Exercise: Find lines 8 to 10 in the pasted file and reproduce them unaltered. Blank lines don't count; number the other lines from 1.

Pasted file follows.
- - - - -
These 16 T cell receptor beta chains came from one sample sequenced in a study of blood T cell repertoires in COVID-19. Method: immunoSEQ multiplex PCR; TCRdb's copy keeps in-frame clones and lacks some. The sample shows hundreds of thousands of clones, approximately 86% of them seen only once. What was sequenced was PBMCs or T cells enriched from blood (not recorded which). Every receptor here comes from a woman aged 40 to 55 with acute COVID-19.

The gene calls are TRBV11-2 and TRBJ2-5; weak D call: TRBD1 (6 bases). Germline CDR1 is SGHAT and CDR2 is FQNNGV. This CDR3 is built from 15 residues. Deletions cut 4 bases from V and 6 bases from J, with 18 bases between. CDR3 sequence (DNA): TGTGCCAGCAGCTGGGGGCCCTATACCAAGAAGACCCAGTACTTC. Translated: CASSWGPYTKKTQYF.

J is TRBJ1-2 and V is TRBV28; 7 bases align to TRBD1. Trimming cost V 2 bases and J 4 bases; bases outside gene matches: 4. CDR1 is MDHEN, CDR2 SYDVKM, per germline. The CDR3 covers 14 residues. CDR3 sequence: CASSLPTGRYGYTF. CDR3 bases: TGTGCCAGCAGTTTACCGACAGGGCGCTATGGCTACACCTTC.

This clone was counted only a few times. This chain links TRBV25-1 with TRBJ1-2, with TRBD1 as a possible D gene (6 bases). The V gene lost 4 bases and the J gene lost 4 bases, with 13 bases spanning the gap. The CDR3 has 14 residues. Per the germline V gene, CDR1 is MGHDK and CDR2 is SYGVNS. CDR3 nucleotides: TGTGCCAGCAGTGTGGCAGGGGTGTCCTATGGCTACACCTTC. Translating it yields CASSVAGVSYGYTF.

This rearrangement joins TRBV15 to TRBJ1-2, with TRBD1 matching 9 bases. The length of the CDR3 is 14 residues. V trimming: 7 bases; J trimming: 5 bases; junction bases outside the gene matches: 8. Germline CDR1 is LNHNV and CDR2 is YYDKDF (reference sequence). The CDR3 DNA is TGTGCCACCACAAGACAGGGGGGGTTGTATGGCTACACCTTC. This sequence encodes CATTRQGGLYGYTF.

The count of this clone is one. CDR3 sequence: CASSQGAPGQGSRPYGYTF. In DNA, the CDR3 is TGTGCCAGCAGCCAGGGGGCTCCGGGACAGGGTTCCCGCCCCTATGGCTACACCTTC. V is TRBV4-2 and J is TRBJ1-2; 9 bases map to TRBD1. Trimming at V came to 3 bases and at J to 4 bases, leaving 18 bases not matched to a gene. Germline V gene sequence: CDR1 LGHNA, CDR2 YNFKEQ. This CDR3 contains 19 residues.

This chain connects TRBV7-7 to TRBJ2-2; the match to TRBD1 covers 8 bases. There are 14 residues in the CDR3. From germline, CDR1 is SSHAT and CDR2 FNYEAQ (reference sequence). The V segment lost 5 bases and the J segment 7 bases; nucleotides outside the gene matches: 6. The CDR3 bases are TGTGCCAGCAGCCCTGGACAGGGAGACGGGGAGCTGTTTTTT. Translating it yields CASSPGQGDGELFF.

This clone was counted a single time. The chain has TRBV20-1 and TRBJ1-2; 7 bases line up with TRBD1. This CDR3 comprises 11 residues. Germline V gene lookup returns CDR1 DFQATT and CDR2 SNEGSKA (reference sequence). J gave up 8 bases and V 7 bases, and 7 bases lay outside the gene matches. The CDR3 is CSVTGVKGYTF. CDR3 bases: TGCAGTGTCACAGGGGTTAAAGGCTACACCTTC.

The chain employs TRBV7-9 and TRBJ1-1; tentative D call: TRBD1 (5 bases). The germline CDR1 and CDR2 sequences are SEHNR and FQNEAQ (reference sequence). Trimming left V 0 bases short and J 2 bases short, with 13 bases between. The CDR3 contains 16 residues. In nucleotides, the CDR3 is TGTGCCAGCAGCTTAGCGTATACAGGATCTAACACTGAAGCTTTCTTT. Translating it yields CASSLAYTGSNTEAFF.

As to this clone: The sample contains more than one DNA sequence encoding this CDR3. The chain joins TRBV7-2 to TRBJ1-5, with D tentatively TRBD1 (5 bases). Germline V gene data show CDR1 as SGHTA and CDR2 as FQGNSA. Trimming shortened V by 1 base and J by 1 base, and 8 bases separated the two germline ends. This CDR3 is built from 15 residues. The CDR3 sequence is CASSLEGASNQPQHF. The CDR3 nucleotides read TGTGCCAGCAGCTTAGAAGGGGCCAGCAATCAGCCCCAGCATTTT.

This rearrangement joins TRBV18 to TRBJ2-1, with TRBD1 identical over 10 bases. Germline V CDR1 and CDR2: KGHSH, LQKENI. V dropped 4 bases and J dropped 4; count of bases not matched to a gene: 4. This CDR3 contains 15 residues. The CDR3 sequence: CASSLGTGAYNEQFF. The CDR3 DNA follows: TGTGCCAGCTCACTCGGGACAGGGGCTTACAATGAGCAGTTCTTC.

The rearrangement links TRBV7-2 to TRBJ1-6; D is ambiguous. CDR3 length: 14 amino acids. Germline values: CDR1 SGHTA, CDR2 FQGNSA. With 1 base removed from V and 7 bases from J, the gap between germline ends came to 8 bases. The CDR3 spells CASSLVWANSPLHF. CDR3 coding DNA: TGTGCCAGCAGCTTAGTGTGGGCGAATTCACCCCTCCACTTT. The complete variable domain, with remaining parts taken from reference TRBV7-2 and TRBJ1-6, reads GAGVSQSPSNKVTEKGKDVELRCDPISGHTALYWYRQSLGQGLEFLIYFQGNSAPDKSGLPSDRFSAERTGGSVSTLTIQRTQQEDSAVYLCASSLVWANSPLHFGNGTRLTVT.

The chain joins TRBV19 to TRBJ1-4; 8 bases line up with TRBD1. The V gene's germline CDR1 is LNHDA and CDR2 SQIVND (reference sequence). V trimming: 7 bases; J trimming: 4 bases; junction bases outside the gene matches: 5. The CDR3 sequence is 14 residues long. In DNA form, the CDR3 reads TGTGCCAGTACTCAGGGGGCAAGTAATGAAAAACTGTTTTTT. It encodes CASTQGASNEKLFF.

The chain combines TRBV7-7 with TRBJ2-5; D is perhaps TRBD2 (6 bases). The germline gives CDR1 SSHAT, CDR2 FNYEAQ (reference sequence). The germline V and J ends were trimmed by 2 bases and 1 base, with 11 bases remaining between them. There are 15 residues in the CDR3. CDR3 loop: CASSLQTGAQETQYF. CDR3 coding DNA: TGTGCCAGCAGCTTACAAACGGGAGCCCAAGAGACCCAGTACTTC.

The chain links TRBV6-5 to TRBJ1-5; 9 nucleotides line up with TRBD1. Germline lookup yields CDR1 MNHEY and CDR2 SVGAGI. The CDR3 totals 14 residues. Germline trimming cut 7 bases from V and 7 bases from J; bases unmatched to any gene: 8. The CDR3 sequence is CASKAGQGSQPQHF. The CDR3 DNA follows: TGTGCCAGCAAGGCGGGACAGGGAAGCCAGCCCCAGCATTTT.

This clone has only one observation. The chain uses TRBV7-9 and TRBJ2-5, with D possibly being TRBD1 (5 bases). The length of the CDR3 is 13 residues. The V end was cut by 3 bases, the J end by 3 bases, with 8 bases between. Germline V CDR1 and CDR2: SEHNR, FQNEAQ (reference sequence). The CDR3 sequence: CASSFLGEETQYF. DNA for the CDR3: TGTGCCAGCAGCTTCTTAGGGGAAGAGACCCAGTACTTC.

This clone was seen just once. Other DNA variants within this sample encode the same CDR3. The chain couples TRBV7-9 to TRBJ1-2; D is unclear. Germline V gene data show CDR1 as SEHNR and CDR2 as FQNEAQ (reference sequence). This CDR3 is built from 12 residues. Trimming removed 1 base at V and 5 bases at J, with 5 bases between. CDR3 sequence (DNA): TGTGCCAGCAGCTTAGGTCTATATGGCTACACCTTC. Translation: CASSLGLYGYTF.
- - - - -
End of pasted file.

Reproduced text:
This clone was counted a single time. The chain has TRBV20-1 and TRBJ1-2; 7 bases line up with TRBD1. This CDR3 comprises 11 residues. Germline V gene lookup returns CDR1 DFQATT and CDR2 SNEGSKA (reference sequence). J gave up 8 bases and V 7 bases, and 7 bases lay outside the gene matches. The CDR3 is CSVTGVKGYTF. CDR3 bases: TGCAGTGTCACAGGGGTTAAAGGCTACACCTTC.

The chain employs TRBV7-9 and TRBJ1-1; tentative D call: TRBD1 (5 bases). The germline CDR1 and CDR2 sequences are SEHNR and FQNEAQ (reference sequence). Trimming left V 0 bases short and J 2 bases short, with 13 bases between. The CDR3 contains 16 residues. In nucleotides, the CDR3 is TGTGCCAGCAGCTTAGCGTATACAGGATCTAACACTGAAGCTTTCTTT. Translating it yields CASSLAYTGSNTEAFF.

As to this clone: The sample contains more than one DNA sequence encoding this CDR3. The chain joins TRBV7-2 to TRBJ1-5, with D tentatively TRBD1 (5 bases). Germline V gene data show CDR1 as SGHTA and CDR2 as FQGNSA. Trimming shortened V by 1 base and J by 1 base, and 8 bases separated the two germline ends. This CDR3 is built from 15 residues. The CDR3 sequence is CASSLEGASNQPQHF. The CDR3 nucleotides read TGTGCCAGCAGCTTAGAAGGGGCCAGCAATCAGCCCCAGCATTTT.